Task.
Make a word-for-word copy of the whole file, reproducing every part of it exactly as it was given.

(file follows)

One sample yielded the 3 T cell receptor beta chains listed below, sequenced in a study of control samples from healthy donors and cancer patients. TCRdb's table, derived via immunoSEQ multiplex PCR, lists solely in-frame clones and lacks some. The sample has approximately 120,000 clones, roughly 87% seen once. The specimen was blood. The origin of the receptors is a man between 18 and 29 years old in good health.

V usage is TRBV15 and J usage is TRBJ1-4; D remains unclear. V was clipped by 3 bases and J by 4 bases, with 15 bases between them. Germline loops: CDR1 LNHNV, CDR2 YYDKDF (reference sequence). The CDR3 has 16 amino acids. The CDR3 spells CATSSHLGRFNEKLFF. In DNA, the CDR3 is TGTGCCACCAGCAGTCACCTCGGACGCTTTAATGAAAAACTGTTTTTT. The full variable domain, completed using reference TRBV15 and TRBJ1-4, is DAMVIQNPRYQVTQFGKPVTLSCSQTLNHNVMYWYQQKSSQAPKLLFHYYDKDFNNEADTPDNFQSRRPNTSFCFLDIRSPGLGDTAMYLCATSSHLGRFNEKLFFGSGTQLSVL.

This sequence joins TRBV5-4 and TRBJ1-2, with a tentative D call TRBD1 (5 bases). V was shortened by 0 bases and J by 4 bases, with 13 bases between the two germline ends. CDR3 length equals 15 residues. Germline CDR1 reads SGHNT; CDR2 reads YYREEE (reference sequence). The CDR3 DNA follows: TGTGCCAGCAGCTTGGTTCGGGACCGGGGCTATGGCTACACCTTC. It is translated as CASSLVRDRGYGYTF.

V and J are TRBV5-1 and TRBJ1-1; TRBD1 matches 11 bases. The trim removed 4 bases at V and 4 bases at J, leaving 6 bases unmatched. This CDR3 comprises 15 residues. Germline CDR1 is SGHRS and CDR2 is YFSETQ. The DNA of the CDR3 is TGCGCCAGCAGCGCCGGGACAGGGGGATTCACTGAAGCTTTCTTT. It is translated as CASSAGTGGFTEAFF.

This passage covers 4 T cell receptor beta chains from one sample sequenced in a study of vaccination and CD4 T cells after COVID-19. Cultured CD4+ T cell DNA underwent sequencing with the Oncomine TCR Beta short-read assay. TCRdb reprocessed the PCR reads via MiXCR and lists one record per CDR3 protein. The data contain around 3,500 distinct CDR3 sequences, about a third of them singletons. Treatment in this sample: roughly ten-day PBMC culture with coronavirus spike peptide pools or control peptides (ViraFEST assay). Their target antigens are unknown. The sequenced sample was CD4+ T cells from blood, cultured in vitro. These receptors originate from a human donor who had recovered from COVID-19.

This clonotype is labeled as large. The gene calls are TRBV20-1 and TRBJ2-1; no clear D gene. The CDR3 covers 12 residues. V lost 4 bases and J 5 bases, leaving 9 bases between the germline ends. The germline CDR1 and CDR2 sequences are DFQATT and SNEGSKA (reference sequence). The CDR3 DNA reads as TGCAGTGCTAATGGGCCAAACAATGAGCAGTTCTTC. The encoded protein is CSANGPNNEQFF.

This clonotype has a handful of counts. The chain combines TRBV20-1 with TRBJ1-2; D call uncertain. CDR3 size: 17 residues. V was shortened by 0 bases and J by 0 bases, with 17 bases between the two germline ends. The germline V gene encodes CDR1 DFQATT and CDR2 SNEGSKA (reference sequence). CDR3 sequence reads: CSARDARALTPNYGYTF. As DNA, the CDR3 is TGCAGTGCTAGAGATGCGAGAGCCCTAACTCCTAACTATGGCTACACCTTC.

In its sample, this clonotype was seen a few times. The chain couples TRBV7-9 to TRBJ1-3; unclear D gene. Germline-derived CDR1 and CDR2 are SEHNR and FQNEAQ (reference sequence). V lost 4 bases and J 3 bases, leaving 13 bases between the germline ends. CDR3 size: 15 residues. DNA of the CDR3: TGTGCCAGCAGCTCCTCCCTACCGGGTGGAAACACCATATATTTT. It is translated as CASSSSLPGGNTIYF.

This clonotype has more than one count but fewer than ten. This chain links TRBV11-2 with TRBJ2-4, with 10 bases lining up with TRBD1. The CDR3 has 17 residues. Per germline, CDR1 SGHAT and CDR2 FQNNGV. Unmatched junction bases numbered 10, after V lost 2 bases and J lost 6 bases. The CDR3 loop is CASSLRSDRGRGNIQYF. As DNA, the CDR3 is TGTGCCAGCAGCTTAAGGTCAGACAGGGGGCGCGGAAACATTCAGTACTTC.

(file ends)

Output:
One sample yielded the 3 T cell receptor beta chains listed below, sequenced in a study of control samples from healthy donors and cancer patients. TCRdb's table, derived via immunoSEQ multiplex PCR, lists solely in-frame clones and lacks some. The sample has approximately 120,000 clones, roughly 87% seen once. The specimen was blood. The origin of the receptors is a man between 18 and 29 years old in good health.

V usage is TRBV15 and J usage is TRBJ1-4; D remains unclear. V was clipped by 3 bases and J by 4 bases, with 15 bases between them. Germline loops: CDR1 LNHNV, CDR2 YYDKDF (reference sequence). The CDR3 has 16 amino acids. The CDR3 spells CATSSHLGRFNEKLFF. In DNA, the CDR3 is TGTGCCACCAGCAGTCACCTCGGACGCTTTAATGAAAAACTGTTTTTT. The full variable domain, completed using reference TRBV15 and TRBJ1-4, is DAMVIQNPRYQVTQFGKPVTLSCSQTLNHNVMYWYQQKSSQAPKLLFHYYDKDFNNEADTPDNFQSRRPNTSFCFLDIRSPGLGDTAMYLCATSSHLGRFNEKLFFGSGTQLSVL.

This sequence joins TRBV5-4 and TRBJ1-2, with a tentative D call TRBD1 (5 bases). V was shortened by 0 bases and J by 4 bases, with 13 bases between the two germline ends. CDR3 length equals 15 residues. Germline CDR1 reads SGHNT; CDR2 reads YYREEE (reference sequence). The CDR3 DNA follows: TGTGCCAGCAGCTTGGTTCGGGACCGGGGCTATGGCTACACCTTC. It is translated as CASSLVRDRGYGYTF.

V and J are TRBV5-1 and TRBJ1-1; TRBD1 matches 11 bases. The trim removed 4 bases at V and 4 bases at J, leaving 6 bases unmatched. This CDR3 comprises 15 residues. Germline CDR1 is SGHRS and CDR2 is YFSETQ. The DNA of the CDR3 is TGCGCCAGCAGCGCCGGGACAGGGGGATTCACTGAAGCTTTCTTT. It is translated as CASSAGTGGFTEAFF.

This passage covers 4 T cell receptor beta chains from one sample sequenced in a study of vaccination and CD4 T cells after COVID-19. Cultured CD4+ T cell DNA underwent sequencing with the Oncomine TCR Beta short-read assay. TCRdb reprocessed the PCR reads via MiXCR and lists one record per CDR3 protein. The data contain around 3,500 distinct CDR3 sequences, about a third of them singletons. Treatment in this sample: roughly ten-day PBMC culture with coronavirus spike peptide pools or control peptides (ViraFEST assay). Their target antigens are unknown. The sequenced sample was CD4+ T cells from blood, cultured in vitro. These receptors originate from a human donor who had recovered from COVID-19.

This clonotype is labeled as large. The gene calls are TRBV20-1 and TRBJ2-1; no clear D gene. The CDR3 covers 12 residues. V lost 4 bases and J 5 bases, leaving 9 bases between the germline ends. The germline CDR1 and CDR2 sequences are DFQATT and SNEGSKA (reference sequence). The CDR3 DNA reads as TGCAGTGCTAATGGGCCAAACAATGAGCAGTTCTTC. The encoded protein is CSANGPNNEQFF.

This clonotype has a handful of counts. The chain combines TRBV20-1 with TRBJ1-2; D call uncertain. CDR3 size: 17 residues. V was shortened by 0 bases and J by 0 bases, with 17 bases between the two germline ends. The germline V gene encodes CDR1 DFQATT and CDR2 SNEGSKA (reference sequence). CDR3 sequence reads: CSARDARALTPNYGYTF. As DNA, the CDR3 is TGCAGTGCTAGAGATGCGAGAGCCCTAACTCCTAACTATGGCTACACCTTC.

In its sample, this clonotype was seen a few times. The chain couples TRBV7-9 to TRBJ1-3; unclear D gene. Germline-derived CDR1 and CDR2 are SEHNR and FQNEAQ (reference sequence). V lost 4 bases and J 3 bases, leaving 13 bases between the germline ends. CDR3 size: 15 residues. DNA of the CDR3: TGTGCCAGCAGCTCCTCCCTACCGGGTGGAAACACCATATATTTT. It is translated as CASSSSLPGGNTIYF.

This clonotype has more than one count but fewer than ten. This chain links TRBV11-2 with TRBJ2-4, with 10 bases lining up with TRBD1. The CDR3 has 17 residues. Per germline, CDR1 SGHAT and CDR2 FQNNGV. Unmatched junction bases numbered 10, after V lost 2 bases and J lost 6 bases. The CDR3 loop is CASSLRSDRGRGNIQYF. As DNA, the CDR3 is TGTGCCAGCAGCTTAAGGTCAGACAGGGGGCGCGGAAACATTCAGTACTTC.